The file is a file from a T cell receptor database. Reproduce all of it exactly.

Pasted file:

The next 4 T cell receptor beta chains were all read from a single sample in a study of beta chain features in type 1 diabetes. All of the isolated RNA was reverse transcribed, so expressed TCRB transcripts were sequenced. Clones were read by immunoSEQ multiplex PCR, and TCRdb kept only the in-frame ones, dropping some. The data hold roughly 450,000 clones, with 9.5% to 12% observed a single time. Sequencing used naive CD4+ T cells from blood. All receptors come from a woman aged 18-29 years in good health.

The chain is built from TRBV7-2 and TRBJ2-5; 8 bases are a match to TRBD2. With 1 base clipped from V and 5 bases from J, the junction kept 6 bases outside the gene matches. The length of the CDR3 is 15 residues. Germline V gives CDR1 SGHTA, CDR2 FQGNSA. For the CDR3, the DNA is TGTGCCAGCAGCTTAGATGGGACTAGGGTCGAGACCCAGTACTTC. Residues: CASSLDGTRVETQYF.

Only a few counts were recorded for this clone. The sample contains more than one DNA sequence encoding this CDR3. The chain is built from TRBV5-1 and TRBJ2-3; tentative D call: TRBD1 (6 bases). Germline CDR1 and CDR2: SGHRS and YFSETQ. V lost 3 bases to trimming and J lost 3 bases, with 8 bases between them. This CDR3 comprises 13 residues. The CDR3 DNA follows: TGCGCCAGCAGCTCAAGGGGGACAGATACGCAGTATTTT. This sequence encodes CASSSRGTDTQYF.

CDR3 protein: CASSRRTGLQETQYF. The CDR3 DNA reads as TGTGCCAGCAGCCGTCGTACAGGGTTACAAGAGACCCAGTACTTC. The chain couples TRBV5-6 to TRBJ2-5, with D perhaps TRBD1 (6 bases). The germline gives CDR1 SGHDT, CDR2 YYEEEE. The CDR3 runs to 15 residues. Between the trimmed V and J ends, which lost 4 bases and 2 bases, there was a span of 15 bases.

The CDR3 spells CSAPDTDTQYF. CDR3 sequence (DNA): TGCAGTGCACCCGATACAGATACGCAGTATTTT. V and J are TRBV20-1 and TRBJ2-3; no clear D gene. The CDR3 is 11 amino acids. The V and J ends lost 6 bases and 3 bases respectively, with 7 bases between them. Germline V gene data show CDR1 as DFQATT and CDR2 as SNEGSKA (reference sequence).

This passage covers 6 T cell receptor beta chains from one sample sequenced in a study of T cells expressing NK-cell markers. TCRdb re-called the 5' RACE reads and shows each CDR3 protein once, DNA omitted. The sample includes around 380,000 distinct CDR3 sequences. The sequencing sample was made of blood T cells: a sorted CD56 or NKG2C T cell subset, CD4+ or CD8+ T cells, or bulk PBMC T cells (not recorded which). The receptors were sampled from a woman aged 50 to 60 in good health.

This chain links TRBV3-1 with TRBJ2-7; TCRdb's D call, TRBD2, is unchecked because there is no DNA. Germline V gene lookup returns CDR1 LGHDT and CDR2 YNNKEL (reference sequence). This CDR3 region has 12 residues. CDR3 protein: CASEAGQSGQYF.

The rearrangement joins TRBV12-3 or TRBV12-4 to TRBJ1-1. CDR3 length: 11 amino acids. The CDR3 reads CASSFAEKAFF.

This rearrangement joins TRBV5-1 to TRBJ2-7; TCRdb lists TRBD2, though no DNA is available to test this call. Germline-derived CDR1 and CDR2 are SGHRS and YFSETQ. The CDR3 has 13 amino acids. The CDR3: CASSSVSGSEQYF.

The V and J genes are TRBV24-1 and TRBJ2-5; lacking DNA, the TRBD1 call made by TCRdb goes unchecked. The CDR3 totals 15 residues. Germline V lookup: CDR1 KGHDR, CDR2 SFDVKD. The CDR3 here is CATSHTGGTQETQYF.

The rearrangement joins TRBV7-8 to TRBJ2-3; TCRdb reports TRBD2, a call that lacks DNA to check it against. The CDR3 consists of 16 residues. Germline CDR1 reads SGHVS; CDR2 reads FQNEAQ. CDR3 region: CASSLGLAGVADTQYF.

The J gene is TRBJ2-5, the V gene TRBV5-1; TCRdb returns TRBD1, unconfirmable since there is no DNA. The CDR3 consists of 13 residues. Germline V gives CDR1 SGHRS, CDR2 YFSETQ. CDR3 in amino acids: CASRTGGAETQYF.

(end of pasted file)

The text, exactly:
The next 4 T cell receptor beta chains were all read from a single sample in a study of beta chain features in type 1 diabetes. All of the isolated RNA was reverse transcribed, so expressed TCRB transcripts were sequenced. Clones were read by immunoSEQ multiplex PCR, and TCRdb kept only the in-frame ones, dropping some. The data hold roughly 450,000 clones, with 9.5% to 12% observed a single time. Sequencing used naive CD4+ T cells from blood. All receptors come from a woman aged 18-29 years in good health.

The chain is built from TRBV7-2 and TRBJ2-5; 8 bases are a match to TRBD2. With 1 base clipped from V and 5 bases from J, the junction kept 6 bases outside the gene matches. The length of the CDR3 is 15 residues. Germline V gives CDR1 SGHTA, CDR2 FQGNSA. For the CDR3, the DNA is TGTGCCAGCAGCTTAGATGGGACTAGGGTCGAGACCCAGTACTTC. Residues: CASSLDGTRVETQYF.

Only a few counts were recorded for this clone. The sample contains more than one DNA sequence encoding this CDR3. The chain is built from TRBV5-1 and TRBJ2-3; tentative D call: TRBD1 (6 bases). Germline CDR1 and CDR2: SGHRS and YFSETQ. V lost 3 bases to trimming and J lost 3 bases, with 8 bases between them. This CDR3 comprises 13 residues. The CDR3 DNA follows: TGCGCCAGCAGCTCAAGGGGGACAGATACGCAGTATTTT. This sequence encodes CASSSRGTDTQYF.

CDR3 protein: CASSRRTGLQETQYF. The CDR3 DNA reads as TGTGCCAGCAGCCGTCGTACAGGGTTACAAGAGACCCAGTACTTC. The chain couples TRBV5-6 to TRBJ2-5, with D perhaps TRBD1 (6 bases). The germline gives CDR1 SGHDT, CDR2 YYEEEE. The CDR3 runs to 15 residues. Between the trimmed V and J ends, which lost 4 bases and 2 bases, there was a span of 15 bases.

The CDR3 spells CSAPDTDTQYF. CDR3 sequence (DNA): TGCAGTGCACCCGATACAGATACGCAGTATTTT. V and J are TRBV20-1 and TRBJ2-3; no clear D gene. The CDR3 is 11 amino acids. The V and J ends lost 6 bases and 3 bases respectively, with 7 bases between them. Germline V gene data show CDR1 as DFQATT and CDR2 as SNEGSKA (reference sequence).

This passage covers 6 T cell receptor beta chains from one sample sequenced in a study of T cells expressing NK-cell markers. TCRdb re-called the 5' RACE reads and shows each CDR3 protein once, DNA omitted. The sample includes around 380,000 distinct CDR3 sequences. The sequencing sample was made of blood T cells: a sorted CD56 or NKG2C T cell subset, CD4+ or CD8+ T cells, or bulk PBMC T cells (not recorded which). The receptors were sampled from a woman aged 50 to 60 in good health.

This chain links TRBV3-1 with TRBJ2-7; TCRdb's D call, TRBD2, is unchecked because there is no DNA. Germline V gene lookup returns CDR1 LGHDT and CDR2 YNNKEL (reference sequence). This CDR3 region has 12 residues. CDR3 protein: CASEAGQSGQYF.

The rearrangement joins TRBV12-3 or TRBV12-4 to TRBJ1-1. CDR3 length: 11 amino acids. The CDR3 reads CASSFAEKAFF.

This rearrangement joins TRBV5-1 to TRBJ2-7; TCRdb lists TRBD2, though no DNA is available to test this call. Germline-derived CDR1 and CDR2 are SGHRS and YFSETQ. The CDR3 has 13 amino acids. The CDR3: CASSSVSGSEQYF.

The V and J genes are TRBV24-1 and TRBJ2-5; lacking DNA, the TRBD1 call made by TCRdb goes unchecked. The CDR3 totals 15 residues. Germline V lookup: CDR1 KGHDR, CDR2 SFDVKD. The CDR3 here is CATSHTGGTQETQYF.

The rearrangement joins TRBV7-8 to TRBJ2-3; TCRdb reports TRBD2, a call that lacks DNA to check it against. The CDR3 consists of 16 residues. Germline CDR1 reads SGHVS; CDR2 reads FQNEAQ. CDR3 region: CASSLGLAGVADTQYF.

The J gene is TRBJ2-5, the V gene TRBV5-1; TCRdb returns TRBD1, unconfirmable since there is no DNA. The CDR3 consists of 13 residues. Germline V gives CDR1 SGHRS, CDR2 YFSETQ. CDR3 in amino acids: CASRTGGAETQYF.